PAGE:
The first book resolves the governess/secretary situation, and the second, The Intervening Lady, picks up pretty soon afterwards, with Noggs trying to adopt a child her own age. It doesn’t work as well for her as it does for Tinker. In fact, the first half of this book feels geared towards very slightly reducing our expectations of Noggs–not in a condescending way so much as to give her room to grow into someone with even greater strength of character. Which is exactly what happens next. The rest of the book takes place when Noggs is an 18-year-old debutante.

I was worried, because my other experience with a Jepson character growing up is Pollyooly Dances, in which Pollyooly is almost unrecognizable. He does a much better job here. Noggs is recognizably herself, even after acquiring all the trappings of young ladyhood. She saves a friend from a blackmailer, makes and unmakes matches, and is reintroduced to her two childhood protégés: the girl from the slums and the attempted adoptee. She doesn’t short-sheet anyone’s bed, but you get the impression that she would if she thought it would be helpful.

Tinker and Elsie also appear, Tinker in a way that makes me think of Lord Peter Wimsey’s cameo in one of Laurie R. King’s Mary Russell books, and Elsie not as often as I’d like. They are, of course, paired off romantically, as are Noggs and her adoptee, Michael Broome. The romance was probably my least favorite part of The Intervening Lady — I expect Edgar Jepson thought he knew how to write romance, but nothing I’ve read would lead me to agree. For me, the best moments are Noggs’ interactions with other women. I would have especially liked to see more of Susie, who would make a far more plausible grown-up Pollyooly than the one in Pollyooly Dances.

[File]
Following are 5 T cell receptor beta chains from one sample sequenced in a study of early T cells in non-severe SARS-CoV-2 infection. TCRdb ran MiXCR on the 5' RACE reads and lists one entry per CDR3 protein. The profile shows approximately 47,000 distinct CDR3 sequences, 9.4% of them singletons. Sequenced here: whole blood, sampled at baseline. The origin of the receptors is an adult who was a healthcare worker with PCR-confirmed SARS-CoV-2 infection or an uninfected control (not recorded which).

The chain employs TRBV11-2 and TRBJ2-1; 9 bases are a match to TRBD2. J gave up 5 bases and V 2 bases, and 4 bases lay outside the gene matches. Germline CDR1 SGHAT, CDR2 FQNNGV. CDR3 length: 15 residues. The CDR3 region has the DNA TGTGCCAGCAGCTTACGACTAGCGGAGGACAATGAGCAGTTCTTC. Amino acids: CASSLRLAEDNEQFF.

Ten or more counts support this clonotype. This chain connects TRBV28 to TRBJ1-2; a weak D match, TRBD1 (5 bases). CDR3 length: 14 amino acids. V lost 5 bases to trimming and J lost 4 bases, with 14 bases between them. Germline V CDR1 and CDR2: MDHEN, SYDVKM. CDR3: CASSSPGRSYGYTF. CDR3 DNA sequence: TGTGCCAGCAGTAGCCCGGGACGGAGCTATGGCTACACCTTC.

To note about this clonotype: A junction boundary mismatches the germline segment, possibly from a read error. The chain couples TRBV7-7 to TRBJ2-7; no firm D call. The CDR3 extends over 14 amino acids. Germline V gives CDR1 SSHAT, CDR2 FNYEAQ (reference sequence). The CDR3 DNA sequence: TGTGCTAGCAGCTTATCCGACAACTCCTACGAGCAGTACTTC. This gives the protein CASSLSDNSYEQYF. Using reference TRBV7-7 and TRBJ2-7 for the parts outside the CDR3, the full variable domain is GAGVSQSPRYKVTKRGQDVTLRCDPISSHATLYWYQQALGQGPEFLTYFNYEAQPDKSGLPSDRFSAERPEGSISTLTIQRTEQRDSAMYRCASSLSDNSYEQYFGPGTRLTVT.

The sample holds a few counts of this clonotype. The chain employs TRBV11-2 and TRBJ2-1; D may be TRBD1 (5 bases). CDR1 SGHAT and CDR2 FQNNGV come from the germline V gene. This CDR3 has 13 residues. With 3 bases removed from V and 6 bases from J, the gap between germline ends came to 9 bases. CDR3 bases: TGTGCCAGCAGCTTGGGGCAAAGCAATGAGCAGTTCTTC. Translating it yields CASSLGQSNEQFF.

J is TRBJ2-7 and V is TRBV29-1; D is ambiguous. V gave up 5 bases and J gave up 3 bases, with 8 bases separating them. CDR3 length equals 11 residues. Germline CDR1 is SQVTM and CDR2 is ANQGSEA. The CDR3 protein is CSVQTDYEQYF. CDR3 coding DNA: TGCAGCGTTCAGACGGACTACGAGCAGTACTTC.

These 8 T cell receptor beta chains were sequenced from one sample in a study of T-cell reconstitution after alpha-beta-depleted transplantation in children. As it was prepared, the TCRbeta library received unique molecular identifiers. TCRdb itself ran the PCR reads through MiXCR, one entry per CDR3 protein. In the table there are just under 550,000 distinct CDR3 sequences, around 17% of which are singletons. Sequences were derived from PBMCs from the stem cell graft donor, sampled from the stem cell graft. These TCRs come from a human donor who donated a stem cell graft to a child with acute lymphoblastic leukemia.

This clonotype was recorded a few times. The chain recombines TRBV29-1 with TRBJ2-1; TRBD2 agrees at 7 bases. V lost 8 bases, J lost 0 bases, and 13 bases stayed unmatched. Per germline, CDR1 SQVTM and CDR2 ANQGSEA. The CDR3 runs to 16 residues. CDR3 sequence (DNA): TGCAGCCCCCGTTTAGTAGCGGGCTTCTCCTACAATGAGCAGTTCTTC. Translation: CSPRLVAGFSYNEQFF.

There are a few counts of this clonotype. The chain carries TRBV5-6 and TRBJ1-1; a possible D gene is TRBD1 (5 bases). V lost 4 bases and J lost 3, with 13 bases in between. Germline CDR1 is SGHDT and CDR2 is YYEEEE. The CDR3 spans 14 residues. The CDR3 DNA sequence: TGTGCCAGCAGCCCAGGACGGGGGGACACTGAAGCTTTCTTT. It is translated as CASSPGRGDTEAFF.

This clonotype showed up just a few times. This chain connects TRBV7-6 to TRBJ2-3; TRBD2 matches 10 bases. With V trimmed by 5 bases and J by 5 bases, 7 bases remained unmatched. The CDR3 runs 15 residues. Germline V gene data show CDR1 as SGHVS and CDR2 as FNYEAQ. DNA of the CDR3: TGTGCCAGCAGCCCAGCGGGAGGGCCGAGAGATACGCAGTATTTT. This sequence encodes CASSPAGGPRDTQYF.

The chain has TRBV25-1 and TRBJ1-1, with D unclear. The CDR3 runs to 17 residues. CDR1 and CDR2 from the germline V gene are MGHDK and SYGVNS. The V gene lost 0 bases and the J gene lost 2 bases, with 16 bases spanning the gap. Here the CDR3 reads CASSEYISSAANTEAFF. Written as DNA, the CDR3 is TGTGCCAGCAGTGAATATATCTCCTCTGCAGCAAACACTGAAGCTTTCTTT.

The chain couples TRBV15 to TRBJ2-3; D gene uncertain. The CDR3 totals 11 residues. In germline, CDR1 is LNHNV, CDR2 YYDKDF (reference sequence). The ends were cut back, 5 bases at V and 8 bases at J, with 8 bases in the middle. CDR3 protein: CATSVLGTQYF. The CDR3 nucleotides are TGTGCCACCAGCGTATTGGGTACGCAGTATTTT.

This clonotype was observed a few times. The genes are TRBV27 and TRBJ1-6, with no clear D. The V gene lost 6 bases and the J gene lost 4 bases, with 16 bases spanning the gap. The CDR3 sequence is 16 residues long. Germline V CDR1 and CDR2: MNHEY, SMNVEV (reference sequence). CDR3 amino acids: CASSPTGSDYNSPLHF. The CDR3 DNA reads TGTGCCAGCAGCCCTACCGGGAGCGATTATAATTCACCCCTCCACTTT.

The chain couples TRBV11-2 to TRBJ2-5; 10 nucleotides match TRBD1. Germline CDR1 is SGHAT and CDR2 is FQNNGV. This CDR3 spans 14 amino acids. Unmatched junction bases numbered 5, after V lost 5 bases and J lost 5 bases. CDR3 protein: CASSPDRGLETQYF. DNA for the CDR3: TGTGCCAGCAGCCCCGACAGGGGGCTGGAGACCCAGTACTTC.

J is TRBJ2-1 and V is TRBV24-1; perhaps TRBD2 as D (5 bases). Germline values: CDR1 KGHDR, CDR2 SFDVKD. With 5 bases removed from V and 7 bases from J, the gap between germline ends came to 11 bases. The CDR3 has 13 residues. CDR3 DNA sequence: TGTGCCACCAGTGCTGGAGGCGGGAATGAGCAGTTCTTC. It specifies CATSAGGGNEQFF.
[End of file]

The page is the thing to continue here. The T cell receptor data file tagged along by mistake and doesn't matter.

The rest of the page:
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The Triumph of Tinker/Tinker Two

October 7, 2015

I still don’t like Tinker as much as Pollyooly, but he’s grown on me, mostly thanks to the second Tinker book, variously known as The Triumph of Tinker and Tinker Two. It feels a lot less episodic than the first one–the initial section basically sets the rest of the book in motion, so there’s no more than a couple of chapters that could stand alone as short stories.

Tinker and his dad are no longer bumming around Europe, as they did for most of the first book. They’re now established in London with Sir Tancred’s new wife Dorothy and Tinker’s adoptive sister Elsie. Elsie was abandoned in Monte Carlo by her gross uncle in the last book, but now her gross uncle is back and hoping that Elsie’s association with millionairess Lady Dorothy Beauleigh means he can make something off her. He and his associate, the equally beery and vulgar Mr. Oliver Brown, concoct a plan to regain custody of Elsie and then mistreat her until the Beauleighs will pay to get her back, but they fail to take Tinker into account. He and Elsie escape to Germany, picking up a beautiful young Russian revolutionary on the way.

Tinker twists the world around his little finger, as usual, with just enough difficulty to keep things interesting. The wicked uncle and his friend are vanquished, Sonia the Russian Countess gets married, and Elsie drives a car. There’s also an episode featuring Lady Felicia Grandison, the heroine of at least two other Jepson books (of whom more later).

Elsie really comes into her own in this book–or maybe she did it in between the two. When she was first introduced, Elsie was delicate and a little weepy, and didn’t really get better defined before the end of the book, but by the time she appeared in Lady Noggs, Peeress she had established an identity: still delicate and frail-looking, but willing to try anything, and casual about Tinker’s plans in a way that even Tinker himself isn’t. Tinker is apt to decide very seriously that something ridiculous must be done. Elsie acquiesces to his plans in a way that suggests she both takes him very seriously and humors him a little. I find myself liking her more and more.